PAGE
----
This week I'm realising a dream to record this unique instrument located in the Narrandera Visitor Information Centre.

Thanks to support from Narrandera Shire Council, Western Riverina Arts and Regional Arts NSW with funding through the Community Art Support Program offered the NSW Government.

Disquiet Junto 0375 Despite Yourself

The Junto this week asks for "a piece of music that sounds as unlike you as you can accomplish."

I considered a couple of options before settling on the idea of reimagining a song I wrote last year.

'Closer to Knowing' was inspired by the dream mentioned in the lyrics, as well as a couple of blog posts by women I know.

To get my vocals to sound unlike my voice, I've pitched them up an octave.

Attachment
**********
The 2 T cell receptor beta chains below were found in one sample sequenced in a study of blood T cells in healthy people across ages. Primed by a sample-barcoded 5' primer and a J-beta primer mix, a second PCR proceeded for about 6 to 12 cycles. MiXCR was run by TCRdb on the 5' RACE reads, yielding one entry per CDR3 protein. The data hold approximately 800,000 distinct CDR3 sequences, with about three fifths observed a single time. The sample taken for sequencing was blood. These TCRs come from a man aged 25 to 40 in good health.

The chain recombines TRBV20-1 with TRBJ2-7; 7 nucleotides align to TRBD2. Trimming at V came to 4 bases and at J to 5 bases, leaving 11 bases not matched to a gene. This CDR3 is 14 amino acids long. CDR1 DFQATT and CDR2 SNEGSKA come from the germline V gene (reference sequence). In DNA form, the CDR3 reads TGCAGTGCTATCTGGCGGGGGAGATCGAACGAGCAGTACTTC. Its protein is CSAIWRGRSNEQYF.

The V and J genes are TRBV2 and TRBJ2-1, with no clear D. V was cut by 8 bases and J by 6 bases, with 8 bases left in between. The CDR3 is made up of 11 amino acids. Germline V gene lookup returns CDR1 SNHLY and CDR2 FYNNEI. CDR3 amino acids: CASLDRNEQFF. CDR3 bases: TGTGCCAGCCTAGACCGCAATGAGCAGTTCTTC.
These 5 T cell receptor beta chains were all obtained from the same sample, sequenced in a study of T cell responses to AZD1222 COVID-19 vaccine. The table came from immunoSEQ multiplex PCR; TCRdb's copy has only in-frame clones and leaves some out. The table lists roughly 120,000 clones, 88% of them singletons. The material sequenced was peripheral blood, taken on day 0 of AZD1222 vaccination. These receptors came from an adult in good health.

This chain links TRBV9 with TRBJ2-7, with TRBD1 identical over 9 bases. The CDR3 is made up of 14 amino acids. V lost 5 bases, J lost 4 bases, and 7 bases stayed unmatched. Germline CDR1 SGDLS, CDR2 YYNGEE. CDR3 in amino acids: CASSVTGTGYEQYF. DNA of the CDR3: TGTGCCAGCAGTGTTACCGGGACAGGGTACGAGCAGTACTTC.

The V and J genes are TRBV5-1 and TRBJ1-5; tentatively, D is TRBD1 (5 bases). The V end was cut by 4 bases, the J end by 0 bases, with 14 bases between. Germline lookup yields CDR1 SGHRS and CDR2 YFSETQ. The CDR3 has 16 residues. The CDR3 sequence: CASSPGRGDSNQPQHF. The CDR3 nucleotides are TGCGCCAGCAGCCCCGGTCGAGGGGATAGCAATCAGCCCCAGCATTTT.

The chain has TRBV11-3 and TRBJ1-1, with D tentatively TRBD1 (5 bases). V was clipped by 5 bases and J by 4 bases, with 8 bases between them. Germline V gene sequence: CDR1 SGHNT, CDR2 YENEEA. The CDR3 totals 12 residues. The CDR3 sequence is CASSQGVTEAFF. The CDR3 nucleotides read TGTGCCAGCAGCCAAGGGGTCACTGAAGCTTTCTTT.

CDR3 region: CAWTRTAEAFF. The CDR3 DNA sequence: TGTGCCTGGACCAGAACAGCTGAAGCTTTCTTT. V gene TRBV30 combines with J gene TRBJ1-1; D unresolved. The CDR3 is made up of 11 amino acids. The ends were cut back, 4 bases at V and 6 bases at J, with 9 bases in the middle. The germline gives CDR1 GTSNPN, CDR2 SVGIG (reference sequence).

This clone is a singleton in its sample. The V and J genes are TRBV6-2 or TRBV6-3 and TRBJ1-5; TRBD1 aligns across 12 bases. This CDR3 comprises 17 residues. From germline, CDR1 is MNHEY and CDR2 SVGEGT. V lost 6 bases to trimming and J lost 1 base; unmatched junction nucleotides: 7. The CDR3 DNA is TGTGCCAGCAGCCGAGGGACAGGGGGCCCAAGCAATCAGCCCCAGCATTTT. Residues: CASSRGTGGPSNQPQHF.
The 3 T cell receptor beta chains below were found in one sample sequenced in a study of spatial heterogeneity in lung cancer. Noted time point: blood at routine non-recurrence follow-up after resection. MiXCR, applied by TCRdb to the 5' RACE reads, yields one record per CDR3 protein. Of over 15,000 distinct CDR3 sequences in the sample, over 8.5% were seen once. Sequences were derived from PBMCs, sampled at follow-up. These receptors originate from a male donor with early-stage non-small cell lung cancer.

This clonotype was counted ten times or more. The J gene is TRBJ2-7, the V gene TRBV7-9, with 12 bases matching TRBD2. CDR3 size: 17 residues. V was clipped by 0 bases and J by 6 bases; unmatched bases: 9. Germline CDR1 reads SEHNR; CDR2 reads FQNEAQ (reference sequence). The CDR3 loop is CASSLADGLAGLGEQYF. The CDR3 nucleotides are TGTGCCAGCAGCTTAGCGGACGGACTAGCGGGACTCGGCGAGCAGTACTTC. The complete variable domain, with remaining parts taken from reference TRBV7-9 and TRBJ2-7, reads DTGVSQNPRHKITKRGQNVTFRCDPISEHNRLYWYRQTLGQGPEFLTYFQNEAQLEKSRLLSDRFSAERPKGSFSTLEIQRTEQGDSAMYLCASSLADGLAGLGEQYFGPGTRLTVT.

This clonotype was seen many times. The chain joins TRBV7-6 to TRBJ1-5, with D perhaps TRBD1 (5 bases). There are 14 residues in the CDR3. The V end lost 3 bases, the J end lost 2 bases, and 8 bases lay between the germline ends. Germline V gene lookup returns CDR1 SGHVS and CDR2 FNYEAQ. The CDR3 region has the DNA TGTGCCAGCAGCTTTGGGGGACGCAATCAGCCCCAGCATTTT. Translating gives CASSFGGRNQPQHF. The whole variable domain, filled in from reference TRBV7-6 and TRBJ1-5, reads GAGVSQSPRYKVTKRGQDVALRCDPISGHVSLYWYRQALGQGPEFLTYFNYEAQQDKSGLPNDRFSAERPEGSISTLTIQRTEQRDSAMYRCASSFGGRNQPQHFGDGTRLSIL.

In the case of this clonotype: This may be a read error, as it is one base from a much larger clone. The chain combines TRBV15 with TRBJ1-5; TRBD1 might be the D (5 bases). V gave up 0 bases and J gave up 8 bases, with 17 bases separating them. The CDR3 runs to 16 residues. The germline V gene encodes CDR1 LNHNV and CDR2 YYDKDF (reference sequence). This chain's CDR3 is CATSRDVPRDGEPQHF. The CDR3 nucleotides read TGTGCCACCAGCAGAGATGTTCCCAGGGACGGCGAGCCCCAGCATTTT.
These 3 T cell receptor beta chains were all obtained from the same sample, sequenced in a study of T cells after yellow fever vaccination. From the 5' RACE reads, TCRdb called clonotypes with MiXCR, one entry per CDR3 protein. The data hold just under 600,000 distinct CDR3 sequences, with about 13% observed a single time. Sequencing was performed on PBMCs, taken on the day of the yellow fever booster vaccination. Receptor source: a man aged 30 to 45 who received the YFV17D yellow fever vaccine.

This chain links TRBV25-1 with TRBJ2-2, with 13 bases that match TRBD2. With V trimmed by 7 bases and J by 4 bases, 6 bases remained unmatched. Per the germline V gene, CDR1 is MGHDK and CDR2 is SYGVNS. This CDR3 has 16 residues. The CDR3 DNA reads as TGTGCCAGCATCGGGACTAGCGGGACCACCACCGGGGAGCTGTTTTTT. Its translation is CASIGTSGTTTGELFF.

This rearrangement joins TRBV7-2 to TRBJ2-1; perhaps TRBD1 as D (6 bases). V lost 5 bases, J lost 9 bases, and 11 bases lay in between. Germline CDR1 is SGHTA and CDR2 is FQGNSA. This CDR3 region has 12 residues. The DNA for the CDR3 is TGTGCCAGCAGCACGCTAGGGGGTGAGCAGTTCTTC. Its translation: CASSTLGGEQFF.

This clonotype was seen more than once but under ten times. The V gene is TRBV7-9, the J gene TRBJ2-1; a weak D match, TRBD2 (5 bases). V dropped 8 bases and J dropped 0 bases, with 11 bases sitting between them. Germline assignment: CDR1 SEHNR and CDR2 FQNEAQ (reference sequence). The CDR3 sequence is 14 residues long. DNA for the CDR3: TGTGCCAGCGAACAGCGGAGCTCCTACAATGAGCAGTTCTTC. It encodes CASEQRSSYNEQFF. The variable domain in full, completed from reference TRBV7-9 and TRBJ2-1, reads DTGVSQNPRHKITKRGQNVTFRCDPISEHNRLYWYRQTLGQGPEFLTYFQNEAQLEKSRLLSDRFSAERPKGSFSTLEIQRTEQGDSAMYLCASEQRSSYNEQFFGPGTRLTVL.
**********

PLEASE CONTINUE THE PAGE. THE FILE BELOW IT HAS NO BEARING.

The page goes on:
It's interesting that it doesn't quite sound female, more like a man pretending to be a woman -- reminding me of Eric Idle in Monty Python films.

Below is the demo version of the song that I recorded last year.

Disquiet Junto 0374 Glitch Glitch

The Junto this week asks "what happens when you glitch something that’s been glitched?"

I took a recording I made of a song I wrote earlier this week, ran it through Glitchmachines' Hysteresis and then into my Rabbit Hole delay.

Don't mind me

Disquiet Junto 0373 Copernican Music

The Junto this week involves communicating with aliens.

My idea was to use the human voice, as a way of familiarising them with people.

Then I thought about the messages I'd want to share, so I've welcomed them "Down under" and introduced "homo sapiens".

Each message ends with an affirmative "Alright!" when the aliens make the connection.

And, since it's a piece of music, I've added percussion and bass line.

Hope they like dancing!

The raw material comes from my recent track 'Alright'.